Posted on 29th Mar 2018
I actually asked myself if I had some kind of social shortcoming in my inability to filter all the information from media like Facebook and Twitter. It didn’t take long for me to neglect my Facebook account and eventually disable it, this was some years ago. There was this constant feeling of social inability until I read ‘Deep Work’ by Cal Newport some months ago.
Deep Work is written to give tips on creating your (work) focus, something I had increasing trouble with. He describes several ways to disable the amount of distractions around you when you strive to focus. One of these things is reducing the use of social media for entertainment. Others are clustering menial tasks together to create opportunities for longer stretches of focused work.
During my work I often hear colleagues and students complaining that it is hard to focus. Something I completely understand; our schedules often don’t support deep work. However, I am a bit surprised that so little people realize the influence of their social media addiction. Smartphones are abundantly in sight during my lessons and sadly often get more attention than the teaching material. It is my opinion these small black mirrors take way to much of our time.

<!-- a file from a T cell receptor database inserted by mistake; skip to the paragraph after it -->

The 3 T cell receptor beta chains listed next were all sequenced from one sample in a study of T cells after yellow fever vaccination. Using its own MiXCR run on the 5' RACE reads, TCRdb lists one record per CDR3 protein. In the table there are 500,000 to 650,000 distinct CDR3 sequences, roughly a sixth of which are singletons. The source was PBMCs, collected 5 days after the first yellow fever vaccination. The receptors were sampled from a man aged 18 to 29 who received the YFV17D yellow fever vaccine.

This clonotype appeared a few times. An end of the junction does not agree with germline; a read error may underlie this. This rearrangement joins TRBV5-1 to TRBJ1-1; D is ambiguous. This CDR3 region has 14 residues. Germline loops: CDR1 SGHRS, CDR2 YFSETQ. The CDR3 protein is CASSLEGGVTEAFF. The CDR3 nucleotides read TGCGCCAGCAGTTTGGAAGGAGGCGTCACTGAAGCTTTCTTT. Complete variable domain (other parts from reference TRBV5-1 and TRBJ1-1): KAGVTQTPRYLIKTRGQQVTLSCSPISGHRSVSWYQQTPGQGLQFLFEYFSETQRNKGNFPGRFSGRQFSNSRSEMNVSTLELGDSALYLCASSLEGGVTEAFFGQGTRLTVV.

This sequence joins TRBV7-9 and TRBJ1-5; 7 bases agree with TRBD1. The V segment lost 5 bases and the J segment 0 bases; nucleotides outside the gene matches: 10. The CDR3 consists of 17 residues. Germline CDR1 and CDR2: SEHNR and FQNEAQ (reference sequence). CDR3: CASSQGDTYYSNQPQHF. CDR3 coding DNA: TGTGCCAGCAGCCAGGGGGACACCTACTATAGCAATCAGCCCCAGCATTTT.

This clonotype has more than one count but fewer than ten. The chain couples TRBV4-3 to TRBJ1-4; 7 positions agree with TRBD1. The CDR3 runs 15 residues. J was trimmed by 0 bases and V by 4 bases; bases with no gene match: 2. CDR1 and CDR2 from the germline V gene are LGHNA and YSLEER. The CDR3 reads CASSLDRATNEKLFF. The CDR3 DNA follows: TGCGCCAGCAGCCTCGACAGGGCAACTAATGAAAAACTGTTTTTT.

I would like to recommend Cal’s book to anyone, some things are a bit obvious but I’m glad he put it to paper…there are a lot more critics out there, which has become abundantly clear since the Cambridge Analytica scandal.
Somehow, I can’t stop wondering if there is a Bond villain lurking in the shadows of Cambridge Analytica.